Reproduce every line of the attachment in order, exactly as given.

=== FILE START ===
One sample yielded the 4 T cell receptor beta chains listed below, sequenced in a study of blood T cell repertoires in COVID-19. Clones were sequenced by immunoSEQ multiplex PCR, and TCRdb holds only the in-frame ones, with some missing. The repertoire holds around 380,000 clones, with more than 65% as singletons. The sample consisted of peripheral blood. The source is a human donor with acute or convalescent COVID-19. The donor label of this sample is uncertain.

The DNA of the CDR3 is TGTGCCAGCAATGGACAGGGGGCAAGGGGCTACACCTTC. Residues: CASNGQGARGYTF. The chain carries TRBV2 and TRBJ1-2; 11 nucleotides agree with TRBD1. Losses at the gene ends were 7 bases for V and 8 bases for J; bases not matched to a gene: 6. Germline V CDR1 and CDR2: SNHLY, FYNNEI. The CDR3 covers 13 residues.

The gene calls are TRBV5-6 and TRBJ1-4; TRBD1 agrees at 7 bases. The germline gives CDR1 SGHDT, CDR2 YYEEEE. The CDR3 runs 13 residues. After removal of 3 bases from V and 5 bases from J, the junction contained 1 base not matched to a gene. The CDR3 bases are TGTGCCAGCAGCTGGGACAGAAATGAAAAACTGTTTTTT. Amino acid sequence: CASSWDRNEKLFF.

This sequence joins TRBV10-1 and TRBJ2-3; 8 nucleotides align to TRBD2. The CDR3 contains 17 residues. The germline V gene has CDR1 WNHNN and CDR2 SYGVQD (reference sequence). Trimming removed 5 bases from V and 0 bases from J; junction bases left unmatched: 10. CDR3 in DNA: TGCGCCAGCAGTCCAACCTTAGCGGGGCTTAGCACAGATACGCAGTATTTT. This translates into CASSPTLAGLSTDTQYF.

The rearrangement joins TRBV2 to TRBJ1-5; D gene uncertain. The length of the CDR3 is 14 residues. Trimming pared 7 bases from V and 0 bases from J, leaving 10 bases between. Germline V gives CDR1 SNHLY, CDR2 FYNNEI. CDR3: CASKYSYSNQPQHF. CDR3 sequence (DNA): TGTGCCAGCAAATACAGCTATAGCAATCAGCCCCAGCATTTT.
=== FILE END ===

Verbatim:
One sample yielded the 4 T cell receptor beta chains listed below, sequenced in a study of blood T cell repertoires in COVID-19. Clones were sequenced by immunoSEQ multiplex PCR, and TCRdb holds only the in-frame ones, with some missing. The repertoire holds around 380,000 clones, with more than 65% as singletons. The sample consisted of peripheral blood. The source is a human donor with acute or convalescent COVID-19. The donor label of this sample is uncertain.

The DNA of the CDR3 is TGTGCCAGCAATGGACAGGGGGCAAGGGGCTACACCTTC. Residues: CASNGQGARGYTF. The chain carries TRBV2 and TRBJ1-2; 11 nucleotides agree with TRBD1. Losses at the gene ends were 7 bases for V and 8 bases for J; bases not matched to a gene: 6. Germline V CDR1 and CDR2: SNHLY, FYNNEI. The CDR3 covers 13 residues.

The gene calls are TRBV5-6 and TRBJ1-4; TRBD1 agrees at 7 bases. The germline gives CDR1 SGHDT, CDR2 YYEEEE. The CDR3 runs 13 residues. After removal of 3 bases from V and 5 bases from J, the junction contained 1 base not matched to a gene. The CDR3 bases are TGTGCCAGCAGCTGGGACAGAAATGAAAAACTGTTTTTT. Amino acid sequence: CASSWDRNEKLFF.

This sequence joins TRBV10-1 and TRBJ2-3; 8 nucleotides align to TRBD2. The CDR3 contains 17 residues. The germline V gene has CDR1 WNHNN and CDR2 SYGVQD (reference sequence). Trimming removed 5 bases from V and 0 bases from J; junction bases left unmatched: 10. CDR3 in DNA: TGCGCCAGCAGTCCAACCTTAGCGGGGCTTAGCACAGATACGCAGTATTTT. This translates into CASSPTLAGLSTDTQYF.

The rearrangement joins TRBV2 to TRBJ1-5; D gene uncertain. The length of the CDR3 is 14 residues. Trimming pared 7 bases from V and 0 bases from J, leaving 10 bases between. Germline V gives CDR1 SNHLY, CDR2 FYNNEI. CDR3: CASKYSYSNQPQHF. CDR3 sequence (DNA): TGTGCCAGCAAATACAGCTATAGCAATCAGCCCCAGCATTTT.